Bishop’s Mantle column by Jim Bishop
“EMU – Bluffton baseball game cancelled.”
This notice in small type on the calendar of the sports section of the Harrisonburg Daily News-Record might normally command a passing glance. But on this occasion, these few words jumped out at me like special effects in a 3-D movie, a jarring reminder that what should have been a celebrative, albeit competitive time of fun in the Florida sun instead became a bleak, horrific reality.
It was impossible not to miss the nonstop stories emerging from Atlanta, Ga, of the charter bus carrying 35 passengers from Bluffton (Ohio) University to Florida that crashed in the early morning hours of March 2, scattering luggage, sports equipment and bodies across lanes of I-75. The bus was enroute to Sarasota, Fla., to play Eastern Mennonite University in a baseball doubleheader the next day. Four players, the bus driver and his wife were killed, and many others were injured, some critically.
Many members of the EMU community immediately became part of the story, not only because the schools were about to face each other in baseball, but because EMU and Bluffton are sister Mennonite universities, with shared values, goals and other connections.
Life took a completely unexpected turn for everyone involved in the accident and for their families, closest relatives and friends. Who of them, upon boarding that bus, thought this would be their last road trip on planet Earth? Why were certain ones taken while others walked away more emotionally than physically scarred?
It’s at such times, as puzzling, seemingly unfair and devastating as they are, that human beings have opportunity to exhibit their full potential, experience their finest hour.
I’ve been struck by the incredible outpouring of empathy and support described in news reports and from personal messages received from persons directly involved with the accident and its aftermath. Statements of solidarity were quickly issued by sister Mennonite school Goshen (Ind.) College, from Mennonite Education Agency and Mennonite Church USA. Campus ministries staff at EMU sent resource materials to Bluffton, Ohio, and to Sarasota, Fla., for use in grief services held there, while persons from the Mennonite community in Atlanta moved in to assist medical personnel with aid and comfort.
I received a communique from a third cousin, Johnny Crist, a pastor in Atlanta who attended Eastern Mennonite Seminary, 1974-1976, who was the first clergy person to show up at one of the local hospitals tending to the injured. “Because of the massive news coverage and tight security, I was only able to gain access to secure areas by explaining that I was a Mennonite representing Bluffton’s sister college, Eastern Mennonite University,” Johnny reported. “They immediately brought me in to assist. From that point on, I was the Mennonite universities’ representative in the triage unit … and the ‘resident authority’ on Mennonites.
“I was able to tend to and pray with nearly all the injured players,” Johnny told me. “Later Friday afternoon, I was asked to join the disaster team at the downtown hotel for police and medical briefings and to care for the arriving families.
“On Saturday, I led the team of the four families who lost their sons to the crash site – a moving experience. I prayed with all the families there. Later, I escourted two of the victim’s parents and families to view their son’s bodies at a local funeral home, likely the most difficult day of their lives. Again, they asked me to pray with them at the bedsides of the deceased.”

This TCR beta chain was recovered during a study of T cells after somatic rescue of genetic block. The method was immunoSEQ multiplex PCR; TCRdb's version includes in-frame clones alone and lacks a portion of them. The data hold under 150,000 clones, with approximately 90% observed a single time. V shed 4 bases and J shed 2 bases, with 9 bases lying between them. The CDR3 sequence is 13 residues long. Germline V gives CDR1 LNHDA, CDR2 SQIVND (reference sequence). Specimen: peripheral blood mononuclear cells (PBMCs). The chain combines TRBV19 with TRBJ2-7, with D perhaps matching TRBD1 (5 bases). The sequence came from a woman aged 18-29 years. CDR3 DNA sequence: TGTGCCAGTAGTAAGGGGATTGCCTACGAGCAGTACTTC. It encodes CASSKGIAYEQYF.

Johnny concluded his message to me with these words: “Sunday, most of the players and their families will fly back to Ohio and Indiana. So our work here is nearly completed while their work of grieving has only begun.”
EMU president Loren Swartzendruber was scheduled to speak at Bay Shore Mennonite Church Sunday morning, March 4. He did, with the EMU baseball team, a number of parents and relatives of EMU and Bluffton players present. In his message, the president said, “It is possible to embrace a theology that celebrates the presence of God in every moment and experience of life, without believing that God causes such tragedies. We are fully human, and we live in a world that is far from perfect. We get sick. We get old, and some have the good fortune to get older than others. We are victims of others mistakes. Of course, we do things to ourselves that result in pain or that cause pain to those we love most.
“The words of Romans 8 should always be in our repertoire of responses – ‘For I am convinced that neither death nor life, neither angels nor demons, neither the present nor the future, nor any powers, neither height nor depth, nor anything else in all creation, will be able to separate us from the love of God that is in Christ Jesus our Lord,” Dr. Swartzendruber stated.
Among the things that keep me committed to an Anabaptist-Mennonite understanding of faith and practice is the priority given to demonstrating caring and community – being priests at each other’s elbow, if you will – that permeates who we are ethnicity and makes me “proud” to be a member of this “minority group” within the larger Christian landscape.
We may not have a corner on this quality, but it’s basic to who we are. In the wake of this and other crises that persons around us are facing, may we all rededicate ourselves to weep with those who weep, mourn with those who mourn and, yes, laugh with those who laugh.
As President Swartzendruber has said on a number of occasions – “A community that cannot laugh together will never know how to cry together.” This is indeed a time to cry as many pick up the pieces.
And, farther on down the road, there will again be laughter.
Jim Bishop is the public-information officer at Eastern Mennonite University.